I’m teaching through the week and much of next week but might be able to sneak something in between next week if you don’t get to it in time.

The new acceptance statistic doesn’t consider transitions to the initial point, so the weight of 1 = exp(0) has to be removed from the running log_sum_weight aggregator.

It is done in cycles, kinda. The metric and timestep are done a bit differently. The cmdstan manual has the best graphic of how the metric adaptation is done. It’s Figure 9.3 in the 2.17.1 manual at least.

By default there are like 5~ windows of increasing size. The HMC draws from the nth stage are used to build the metric in the (n + 1)th stage.

Timestep is being adapted continuously (from draw to draw). It’s all sorts of funky games, which is why we gotta throw the warmup stuff away in the end.

Yeah. In terms of divergences the tweak just rescales adapt_delta so it’s equivalent to running the old algorithm with a slightly lower adapt_delta or equivalently a higher step size. When a model is diverging both should lead to more divergent trajectories (modulo statistical variation).

I was writing up a summary of this change this morning, and had a question.

What is changing is the definition of the accept probability that adapt_delta targets. In the old adaptation, every point in the trajectory has an accept probability, and the overall except probability is just the uniform average of these.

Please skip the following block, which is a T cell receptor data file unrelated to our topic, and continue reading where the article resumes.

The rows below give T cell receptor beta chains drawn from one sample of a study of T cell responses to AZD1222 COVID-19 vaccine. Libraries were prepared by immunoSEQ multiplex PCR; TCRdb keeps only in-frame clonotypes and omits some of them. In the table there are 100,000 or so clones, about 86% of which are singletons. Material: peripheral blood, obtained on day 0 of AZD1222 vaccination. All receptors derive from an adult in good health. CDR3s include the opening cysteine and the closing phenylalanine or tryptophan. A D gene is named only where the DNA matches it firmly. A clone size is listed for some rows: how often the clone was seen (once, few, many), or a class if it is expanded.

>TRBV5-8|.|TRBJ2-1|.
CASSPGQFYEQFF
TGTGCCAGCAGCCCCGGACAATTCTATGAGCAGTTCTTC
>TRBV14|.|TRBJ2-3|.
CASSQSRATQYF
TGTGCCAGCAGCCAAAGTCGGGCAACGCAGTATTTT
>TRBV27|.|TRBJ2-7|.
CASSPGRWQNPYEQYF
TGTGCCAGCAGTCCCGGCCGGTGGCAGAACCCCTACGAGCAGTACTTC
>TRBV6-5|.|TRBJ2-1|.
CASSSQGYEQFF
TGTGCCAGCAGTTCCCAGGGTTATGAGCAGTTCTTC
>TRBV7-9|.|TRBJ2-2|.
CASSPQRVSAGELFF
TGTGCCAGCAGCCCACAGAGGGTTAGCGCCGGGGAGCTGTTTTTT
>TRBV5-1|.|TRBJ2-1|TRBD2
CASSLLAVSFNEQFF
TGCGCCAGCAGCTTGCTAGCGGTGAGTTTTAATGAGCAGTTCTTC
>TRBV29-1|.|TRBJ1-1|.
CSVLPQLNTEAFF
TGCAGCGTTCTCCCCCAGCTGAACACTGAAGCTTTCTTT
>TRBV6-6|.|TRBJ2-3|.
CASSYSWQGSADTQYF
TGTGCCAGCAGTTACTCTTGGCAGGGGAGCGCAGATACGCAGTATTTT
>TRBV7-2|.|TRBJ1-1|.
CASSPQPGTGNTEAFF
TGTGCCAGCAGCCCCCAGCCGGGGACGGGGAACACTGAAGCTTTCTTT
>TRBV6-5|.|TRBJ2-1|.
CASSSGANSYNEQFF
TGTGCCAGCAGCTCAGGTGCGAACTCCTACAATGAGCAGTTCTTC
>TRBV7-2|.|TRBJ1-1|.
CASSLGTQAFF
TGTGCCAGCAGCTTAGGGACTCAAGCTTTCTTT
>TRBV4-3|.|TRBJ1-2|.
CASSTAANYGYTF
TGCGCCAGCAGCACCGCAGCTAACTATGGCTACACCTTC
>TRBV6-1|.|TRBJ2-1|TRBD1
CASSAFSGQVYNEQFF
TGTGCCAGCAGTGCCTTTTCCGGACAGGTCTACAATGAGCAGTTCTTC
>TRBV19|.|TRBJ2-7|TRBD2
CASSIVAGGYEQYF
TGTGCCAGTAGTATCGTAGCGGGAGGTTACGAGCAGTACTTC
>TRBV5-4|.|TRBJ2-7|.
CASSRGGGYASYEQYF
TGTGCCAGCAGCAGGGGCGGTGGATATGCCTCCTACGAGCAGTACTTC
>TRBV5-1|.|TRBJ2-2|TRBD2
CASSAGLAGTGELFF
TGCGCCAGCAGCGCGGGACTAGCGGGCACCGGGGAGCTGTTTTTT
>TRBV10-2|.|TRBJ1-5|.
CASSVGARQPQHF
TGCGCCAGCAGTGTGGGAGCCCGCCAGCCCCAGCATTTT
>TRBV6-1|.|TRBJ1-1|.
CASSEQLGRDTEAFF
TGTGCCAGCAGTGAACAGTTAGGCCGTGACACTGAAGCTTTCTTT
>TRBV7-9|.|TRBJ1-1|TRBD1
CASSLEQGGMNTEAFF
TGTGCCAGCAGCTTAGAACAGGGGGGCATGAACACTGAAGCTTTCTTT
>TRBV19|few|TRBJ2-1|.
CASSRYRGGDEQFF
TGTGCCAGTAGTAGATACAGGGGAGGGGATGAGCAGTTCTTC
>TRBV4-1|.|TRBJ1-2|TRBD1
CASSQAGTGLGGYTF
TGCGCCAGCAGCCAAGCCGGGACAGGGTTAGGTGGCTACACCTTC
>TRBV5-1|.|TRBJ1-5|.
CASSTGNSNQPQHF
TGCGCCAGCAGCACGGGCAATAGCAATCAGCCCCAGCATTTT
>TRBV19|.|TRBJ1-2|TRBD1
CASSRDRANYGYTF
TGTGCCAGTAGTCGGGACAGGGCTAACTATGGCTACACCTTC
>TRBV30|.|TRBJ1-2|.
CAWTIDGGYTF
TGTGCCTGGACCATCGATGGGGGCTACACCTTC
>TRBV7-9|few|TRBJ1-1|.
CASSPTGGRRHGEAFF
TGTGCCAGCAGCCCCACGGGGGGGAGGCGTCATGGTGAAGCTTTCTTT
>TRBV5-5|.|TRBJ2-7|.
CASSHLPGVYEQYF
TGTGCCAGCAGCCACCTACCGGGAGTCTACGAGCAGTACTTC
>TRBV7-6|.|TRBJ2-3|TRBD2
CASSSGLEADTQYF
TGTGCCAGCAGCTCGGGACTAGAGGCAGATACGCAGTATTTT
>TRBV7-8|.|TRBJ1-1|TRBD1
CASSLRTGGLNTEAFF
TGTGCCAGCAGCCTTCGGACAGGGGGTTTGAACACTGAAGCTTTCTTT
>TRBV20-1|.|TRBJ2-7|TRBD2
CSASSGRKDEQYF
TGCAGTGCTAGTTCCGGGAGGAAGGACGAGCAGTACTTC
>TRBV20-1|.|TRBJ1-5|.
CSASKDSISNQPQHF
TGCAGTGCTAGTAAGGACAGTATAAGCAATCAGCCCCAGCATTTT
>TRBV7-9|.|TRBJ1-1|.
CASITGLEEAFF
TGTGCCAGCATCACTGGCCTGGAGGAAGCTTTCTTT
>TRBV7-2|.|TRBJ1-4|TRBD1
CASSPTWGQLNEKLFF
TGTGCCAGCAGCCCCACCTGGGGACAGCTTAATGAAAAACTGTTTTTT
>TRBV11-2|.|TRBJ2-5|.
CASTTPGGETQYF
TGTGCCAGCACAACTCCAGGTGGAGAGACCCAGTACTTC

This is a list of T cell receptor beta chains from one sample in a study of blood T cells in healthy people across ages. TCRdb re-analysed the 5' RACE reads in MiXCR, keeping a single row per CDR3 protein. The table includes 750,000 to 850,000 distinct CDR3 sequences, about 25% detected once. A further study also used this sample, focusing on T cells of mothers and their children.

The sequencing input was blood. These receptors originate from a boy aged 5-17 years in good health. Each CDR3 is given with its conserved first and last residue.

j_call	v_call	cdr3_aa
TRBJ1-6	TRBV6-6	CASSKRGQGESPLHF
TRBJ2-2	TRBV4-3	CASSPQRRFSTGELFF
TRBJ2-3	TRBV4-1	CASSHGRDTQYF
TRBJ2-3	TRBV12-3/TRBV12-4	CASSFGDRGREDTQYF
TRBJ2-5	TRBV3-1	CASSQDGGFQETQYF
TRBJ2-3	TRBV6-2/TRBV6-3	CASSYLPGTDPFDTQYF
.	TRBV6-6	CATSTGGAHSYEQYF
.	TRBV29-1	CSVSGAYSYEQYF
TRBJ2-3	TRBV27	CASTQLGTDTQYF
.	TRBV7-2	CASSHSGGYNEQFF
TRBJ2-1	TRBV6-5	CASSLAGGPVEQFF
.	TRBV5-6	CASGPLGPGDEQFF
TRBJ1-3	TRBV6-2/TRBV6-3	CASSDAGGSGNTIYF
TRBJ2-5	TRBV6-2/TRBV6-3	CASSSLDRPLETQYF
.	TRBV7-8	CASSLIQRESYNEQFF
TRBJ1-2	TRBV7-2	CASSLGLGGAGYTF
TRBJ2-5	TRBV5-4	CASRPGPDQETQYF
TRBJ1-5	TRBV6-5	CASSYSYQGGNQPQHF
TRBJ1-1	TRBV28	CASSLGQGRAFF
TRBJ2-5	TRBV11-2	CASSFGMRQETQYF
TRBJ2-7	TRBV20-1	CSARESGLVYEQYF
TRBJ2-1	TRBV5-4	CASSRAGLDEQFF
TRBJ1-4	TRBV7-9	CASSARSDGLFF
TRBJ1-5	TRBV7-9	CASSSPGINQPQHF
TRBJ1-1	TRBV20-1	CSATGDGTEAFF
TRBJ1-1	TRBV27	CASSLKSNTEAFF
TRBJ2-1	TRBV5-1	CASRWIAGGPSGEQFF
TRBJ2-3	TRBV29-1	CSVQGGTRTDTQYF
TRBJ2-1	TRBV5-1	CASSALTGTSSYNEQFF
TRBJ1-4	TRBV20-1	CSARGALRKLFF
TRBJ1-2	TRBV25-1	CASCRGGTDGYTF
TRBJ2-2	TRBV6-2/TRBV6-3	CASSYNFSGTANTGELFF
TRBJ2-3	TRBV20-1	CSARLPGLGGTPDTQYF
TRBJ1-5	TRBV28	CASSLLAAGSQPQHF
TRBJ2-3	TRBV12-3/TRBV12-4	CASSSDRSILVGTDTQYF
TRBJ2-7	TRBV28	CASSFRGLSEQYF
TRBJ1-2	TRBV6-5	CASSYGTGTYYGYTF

In the new adaptation, this average is reweighted according to the probabilities NUTS uses to sample the next draw from the trajectory.

Isn’t this sort of double counting? Like, the Metropolis accept probabilities are what we’d have if we didn’t do multinomial NUTS. Now we add multinomial nuts on top so we don’t need the accept probabilities.

So reweighting the accept probability average with the multinomial probabilities seems like we’re doing the same thing twice?

Notational point – the sampler in Stan is significantly removed from that introduced in the NUTS paper and we’ve moved on from calling it NUTS to avoid confusion (many people assume that it’s still the specification in that paper). Right now “dynamic multinomial” is good, although I’ll introduce a new name soon.

Correct. The idea here is to presume hypothetical proposals from the initial state to each state in the trajectory, and then average over those proposals uniformly.

No, because we actually have two processes going on at once here. First we have the hypothetical proposals, and their corresponding acceptance probabilities. Second we have the process of choosing between those hypothetical proposals. Because multinomial sampling will prefer some states over others we want to emphasize those more common states in the proxy acceptance statistic.

In other words we want to emphasize the high weight states because those will be the most common. If we weight uniformly then we let low probability states dominate the acceptance statistic.

With the termination criterion robustified the behavior of this tweak is a bit more as expected. The step size increases which decreases the number of leapfrog steps systematically, although the difference is somewhat small given that the multiplicative expansion limits the distribution of leapfrog steps.

In the normal IID case you can definitely see the increase step sizes “stretching” the nominal behavior, pushing the thresholds to higher dimensions.